Red Emma, The Most Dangerous Woman In America, Is Deported By J. Edgar Hoover

By Karen Harris

Emma Goldman, the Lithuanian-born anarcho-communist known for her anarchist writings and speeches, feminist, mugshot c. 1901. (APIC/Getty Images)

On December 21, 1919, Emma Goldman, A.K.A. Red Emma, boarded the so-called "Soviet Ark" after being deported from the United States. An anarchist and political agitator, Goldman was named the most dangerous woman in America by none other than J. Edgar Hoover.

Emma Goldman

Born into an Orthodox Jewish family in June 1869, Emma Goldman spent her early years in Kovno in what is now Lithuania, where her family lived in a ghetto. Goldman was forced to take a factory job when she was 13 years old to bring much-needed money into her family, but she staunchly resisted her father's attempts to marry her off beginning when she was 15. She yearned to continue her formal education, but her father responded by burning her textbook.

The family moved several times in her childhood, gradually alerting Goldman to the political turmoil in Russia. After her two older sisters moved to New York, the 16-year-old Goldman threatened to drown herself in the river if her parents didn't allow her to follow. One year later, amid growing antisemitism in their native country, Goldman's parents and younger brothers rejoined the sisters, and the whole family settled in Rochester, New York.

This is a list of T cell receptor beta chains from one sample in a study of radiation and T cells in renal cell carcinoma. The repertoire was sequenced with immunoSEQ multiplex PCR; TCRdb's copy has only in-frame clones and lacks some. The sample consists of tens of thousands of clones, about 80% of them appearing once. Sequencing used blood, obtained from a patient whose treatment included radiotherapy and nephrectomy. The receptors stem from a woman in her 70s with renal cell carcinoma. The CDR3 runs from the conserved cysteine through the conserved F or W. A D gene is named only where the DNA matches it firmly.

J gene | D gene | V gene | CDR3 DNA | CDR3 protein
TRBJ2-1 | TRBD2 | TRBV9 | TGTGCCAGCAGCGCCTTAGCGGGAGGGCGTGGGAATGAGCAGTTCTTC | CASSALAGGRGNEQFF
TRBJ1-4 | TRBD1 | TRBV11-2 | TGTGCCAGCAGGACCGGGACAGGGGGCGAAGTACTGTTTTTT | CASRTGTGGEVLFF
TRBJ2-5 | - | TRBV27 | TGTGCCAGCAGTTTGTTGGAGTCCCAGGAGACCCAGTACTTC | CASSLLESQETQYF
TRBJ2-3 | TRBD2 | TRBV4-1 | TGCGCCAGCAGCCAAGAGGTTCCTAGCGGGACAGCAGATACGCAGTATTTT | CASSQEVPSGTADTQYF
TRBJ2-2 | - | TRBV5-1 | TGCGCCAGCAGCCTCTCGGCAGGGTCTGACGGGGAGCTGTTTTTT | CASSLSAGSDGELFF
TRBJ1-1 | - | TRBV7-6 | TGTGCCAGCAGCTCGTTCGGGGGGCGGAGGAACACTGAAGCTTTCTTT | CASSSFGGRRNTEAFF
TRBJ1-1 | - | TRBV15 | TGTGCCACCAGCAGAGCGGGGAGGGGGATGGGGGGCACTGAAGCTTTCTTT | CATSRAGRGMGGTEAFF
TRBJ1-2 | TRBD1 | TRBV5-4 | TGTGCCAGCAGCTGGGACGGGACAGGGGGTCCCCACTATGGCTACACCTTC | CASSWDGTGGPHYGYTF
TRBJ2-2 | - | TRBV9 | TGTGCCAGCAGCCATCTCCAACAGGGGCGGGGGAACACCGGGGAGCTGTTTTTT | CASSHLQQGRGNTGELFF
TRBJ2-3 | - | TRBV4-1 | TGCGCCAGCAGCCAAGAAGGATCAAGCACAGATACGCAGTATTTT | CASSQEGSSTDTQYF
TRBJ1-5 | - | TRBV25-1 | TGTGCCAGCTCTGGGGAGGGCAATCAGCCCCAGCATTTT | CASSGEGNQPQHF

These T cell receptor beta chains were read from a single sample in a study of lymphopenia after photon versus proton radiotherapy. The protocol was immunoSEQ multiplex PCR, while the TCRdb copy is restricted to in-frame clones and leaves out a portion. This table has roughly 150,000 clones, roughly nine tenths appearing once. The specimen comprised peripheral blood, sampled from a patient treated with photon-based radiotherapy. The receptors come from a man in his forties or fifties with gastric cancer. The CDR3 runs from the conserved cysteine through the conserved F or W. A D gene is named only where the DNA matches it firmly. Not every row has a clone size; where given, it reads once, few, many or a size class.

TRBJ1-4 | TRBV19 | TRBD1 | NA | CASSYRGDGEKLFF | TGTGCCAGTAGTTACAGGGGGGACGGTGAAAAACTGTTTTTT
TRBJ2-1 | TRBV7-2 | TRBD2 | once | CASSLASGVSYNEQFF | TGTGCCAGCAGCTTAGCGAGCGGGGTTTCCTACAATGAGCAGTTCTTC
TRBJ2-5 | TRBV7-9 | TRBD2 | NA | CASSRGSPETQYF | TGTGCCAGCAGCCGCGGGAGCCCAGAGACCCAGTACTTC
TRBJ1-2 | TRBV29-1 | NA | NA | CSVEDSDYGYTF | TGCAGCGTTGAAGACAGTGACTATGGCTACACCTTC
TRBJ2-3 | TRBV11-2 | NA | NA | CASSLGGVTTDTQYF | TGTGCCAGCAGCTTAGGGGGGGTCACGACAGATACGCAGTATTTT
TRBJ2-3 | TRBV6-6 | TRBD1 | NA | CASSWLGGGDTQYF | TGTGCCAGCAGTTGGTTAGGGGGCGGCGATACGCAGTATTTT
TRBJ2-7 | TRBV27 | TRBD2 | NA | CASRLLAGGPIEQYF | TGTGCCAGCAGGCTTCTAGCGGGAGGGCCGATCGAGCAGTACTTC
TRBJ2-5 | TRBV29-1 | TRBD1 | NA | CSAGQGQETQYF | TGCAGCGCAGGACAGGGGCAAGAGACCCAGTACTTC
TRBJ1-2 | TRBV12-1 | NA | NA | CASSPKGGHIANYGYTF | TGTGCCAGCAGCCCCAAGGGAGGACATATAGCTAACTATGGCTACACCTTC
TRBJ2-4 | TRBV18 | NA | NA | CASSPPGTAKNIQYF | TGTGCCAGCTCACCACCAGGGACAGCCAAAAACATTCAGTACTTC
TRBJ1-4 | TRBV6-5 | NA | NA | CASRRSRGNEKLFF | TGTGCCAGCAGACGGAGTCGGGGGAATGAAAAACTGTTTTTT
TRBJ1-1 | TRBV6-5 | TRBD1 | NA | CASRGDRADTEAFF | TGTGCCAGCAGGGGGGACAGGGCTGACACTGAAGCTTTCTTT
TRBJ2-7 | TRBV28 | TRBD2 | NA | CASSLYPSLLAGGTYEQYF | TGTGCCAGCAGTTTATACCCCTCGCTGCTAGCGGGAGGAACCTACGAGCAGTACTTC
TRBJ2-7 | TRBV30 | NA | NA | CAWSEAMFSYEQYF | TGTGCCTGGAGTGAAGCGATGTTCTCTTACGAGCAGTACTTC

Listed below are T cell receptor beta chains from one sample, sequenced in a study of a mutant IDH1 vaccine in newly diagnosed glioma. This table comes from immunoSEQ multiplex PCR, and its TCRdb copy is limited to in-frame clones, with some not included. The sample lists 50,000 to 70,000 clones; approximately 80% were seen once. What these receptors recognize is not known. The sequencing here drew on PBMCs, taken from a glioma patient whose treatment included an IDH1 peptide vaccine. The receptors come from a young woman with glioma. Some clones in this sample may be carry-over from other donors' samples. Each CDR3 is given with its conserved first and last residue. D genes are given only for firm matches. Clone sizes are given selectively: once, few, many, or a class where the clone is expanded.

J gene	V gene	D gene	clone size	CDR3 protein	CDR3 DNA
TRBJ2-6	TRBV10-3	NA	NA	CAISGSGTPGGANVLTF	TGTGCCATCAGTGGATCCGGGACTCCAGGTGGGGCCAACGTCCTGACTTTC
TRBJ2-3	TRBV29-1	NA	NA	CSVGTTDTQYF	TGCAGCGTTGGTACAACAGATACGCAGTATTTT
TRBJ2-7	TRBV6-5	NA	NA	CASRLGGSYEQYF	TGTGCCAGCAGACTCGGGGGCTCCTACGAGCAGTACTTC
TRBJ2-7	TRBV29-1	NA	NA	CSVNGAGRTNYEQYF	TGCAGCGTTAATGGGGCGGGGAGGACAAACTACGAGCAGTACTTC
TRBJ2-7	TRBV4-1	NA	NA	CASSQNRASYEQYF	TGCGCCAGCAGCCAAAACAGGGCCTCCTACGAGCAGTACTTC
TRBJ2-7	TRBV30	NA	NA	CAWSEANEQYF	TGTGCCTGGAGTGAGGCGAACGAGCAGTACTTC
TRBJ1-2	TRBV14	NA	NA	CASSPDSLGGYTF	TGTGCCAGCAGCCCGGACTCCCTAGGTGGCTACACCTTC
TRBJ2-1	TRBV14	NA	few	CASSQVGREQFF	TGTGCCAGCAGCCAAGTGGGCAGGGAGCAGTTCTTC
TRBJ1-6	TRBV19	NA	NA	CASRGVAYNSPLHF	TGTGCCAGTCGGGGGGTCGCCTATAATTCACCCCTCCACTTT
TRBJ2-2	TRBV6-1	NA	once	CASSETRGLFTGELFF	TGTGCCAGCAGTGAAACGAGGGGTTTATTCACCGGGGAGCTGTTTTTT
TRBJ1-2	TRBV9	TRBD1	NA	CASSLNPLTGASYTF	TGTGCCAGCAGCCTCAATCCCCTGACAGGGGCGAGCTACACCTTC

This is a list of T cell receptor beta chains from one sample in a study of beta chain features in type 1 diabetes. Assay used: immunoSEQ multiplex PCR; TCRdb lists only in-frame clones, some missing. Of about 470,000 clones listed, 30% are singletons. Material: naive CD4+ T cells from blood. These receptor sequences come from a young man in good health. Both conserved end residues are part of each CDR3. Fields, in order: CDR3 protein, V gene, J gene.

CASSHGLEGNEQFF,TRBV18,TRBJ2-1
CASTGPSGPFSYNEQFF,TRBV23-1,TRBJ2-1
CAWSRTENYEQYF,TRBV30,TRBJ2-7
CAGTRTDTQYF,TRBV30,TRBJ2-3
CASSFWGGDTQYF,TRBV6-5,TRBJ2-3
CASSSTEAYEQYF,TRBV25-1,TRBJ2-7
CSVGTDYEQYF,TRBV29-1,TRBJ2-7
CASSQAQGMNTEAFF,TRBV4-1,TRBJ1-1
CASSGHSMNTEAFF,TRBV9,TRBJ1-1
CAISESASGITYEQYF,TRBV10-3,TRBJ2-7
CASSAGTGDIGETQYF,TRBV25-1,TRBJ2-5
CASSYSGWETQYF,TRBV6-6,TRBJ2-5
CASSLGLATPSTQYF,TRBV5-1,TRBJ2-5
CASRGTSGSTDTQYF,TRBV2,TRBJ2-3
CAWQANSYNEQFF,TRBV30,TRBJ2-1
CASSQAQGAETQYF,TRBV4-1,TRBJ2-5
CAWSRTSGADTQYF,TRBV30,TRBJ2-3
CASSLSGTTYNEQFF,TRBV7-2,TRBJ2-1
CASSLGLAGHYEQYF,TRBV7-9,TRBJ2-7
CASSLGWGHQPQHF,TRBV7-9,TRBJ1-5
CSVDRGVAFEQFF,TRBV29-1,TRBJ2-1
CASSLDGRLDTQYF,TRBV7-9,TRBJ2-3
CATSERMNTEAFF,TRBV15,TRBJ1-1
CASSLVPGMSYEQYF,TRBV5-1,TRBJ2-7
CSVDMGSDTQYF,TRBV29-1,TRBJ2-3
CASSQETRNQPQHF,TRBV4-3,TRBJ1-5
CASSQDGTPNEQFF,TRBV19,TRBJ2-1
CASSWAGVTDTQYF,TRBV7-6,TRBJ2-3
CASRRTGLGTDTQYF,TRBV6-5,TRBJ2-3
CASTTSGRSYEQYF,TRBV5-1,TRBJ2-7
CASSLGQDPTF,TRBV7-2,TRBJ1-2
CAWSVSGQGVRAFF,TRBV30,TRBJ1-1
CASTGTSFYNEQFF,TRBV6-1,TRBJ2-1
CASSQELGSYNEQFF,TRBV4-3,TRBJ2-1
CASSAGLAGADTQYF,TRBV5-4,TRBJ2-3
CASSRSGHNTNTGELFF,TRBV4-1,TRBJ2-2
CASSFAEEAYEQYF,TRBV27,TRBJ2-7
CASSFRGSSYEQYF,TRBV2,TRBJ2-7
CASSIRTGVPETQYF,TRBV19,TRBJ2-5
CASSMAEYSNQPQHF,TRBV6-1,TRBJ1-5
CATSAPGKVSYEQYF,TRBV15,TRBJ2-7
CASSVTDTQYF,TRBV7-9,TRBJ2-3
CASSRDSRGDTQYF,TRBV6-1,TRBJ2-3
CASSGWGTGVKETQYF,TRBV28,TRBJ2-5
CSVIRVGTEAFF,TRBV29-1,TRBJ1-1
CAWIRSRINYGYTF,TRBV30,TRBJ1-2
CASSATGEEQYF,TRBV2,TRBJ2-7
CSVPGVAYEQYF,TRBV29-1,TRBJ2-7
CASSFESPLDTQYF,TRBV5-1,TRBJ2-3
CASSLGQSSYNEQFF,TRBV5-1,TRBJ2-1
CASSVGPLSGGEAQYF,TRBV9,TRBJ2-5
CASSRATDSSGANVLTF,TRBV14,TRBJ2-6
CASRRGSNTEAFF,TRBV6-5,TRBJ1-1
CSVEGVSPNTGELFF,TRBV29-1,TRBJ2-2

Emma Goldman and Alexander Berkman, circa 1917-1919. (Unknown author/Wikimedia Commons)

Radicalizing Emma

Although Goldman was not living in Chicago at the time and did not participate, she was deeply affected by the Haymarket Riot of May 4, 1886, where several labor protesters were killed by police. She moved to New York City, sought out fellow radicals, and learned to deliver passionate speeches and write persuasive editorials. She was arrested several times for inciting riots, looting, and other criminal activities. Her "anti-American" sentiments, chiefly her anti-war activism, earned her the nickname "Red Emma" and the attention of no less an authority than J. Edgar Hoover. He declared Goldman and her lover, Alexander Berkman, who had previously attempted to assassinate a prominent business manager who had mortally endangered striking workers, the two most dangerous anarchists in America.

In 1917, Goldman and Berkman were arrested for agitating against World War I, and Hoover embarked on a mission to deport her under the newly passed Anarchist Exclusion Act. During her trial, Goldman refused to speak on her own behalf, instead offering a written statement to be read to the court, lambasting the United States for silencing its own citizens. Upon her conviction and sentence of deportation, she said, "I consider it an honor to be the first political agitator to be deported from the United States." Goldman joined more than 200 other deportees aboard the Buford, nicknamed the "Soviet Ark" for its transportation of Russian political radicals, which set sail on December 21, 1919, delivering its passengers to their destination about three and a half weeks later. Goldman remained in Russia only a few years, after which she bounced around Europe before finally settling in Canada, where she continued her work until her death in 1940.

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Karen Harris

Writer

Karen left the world of academic, quitting her job as a college professor to write full-time. She spends her days with her firefighter husband and four daughters on a hobby farm with an assortment of animals, including a goat named Atticus, a turkey named Gravy, and a chicken named Chickaletta.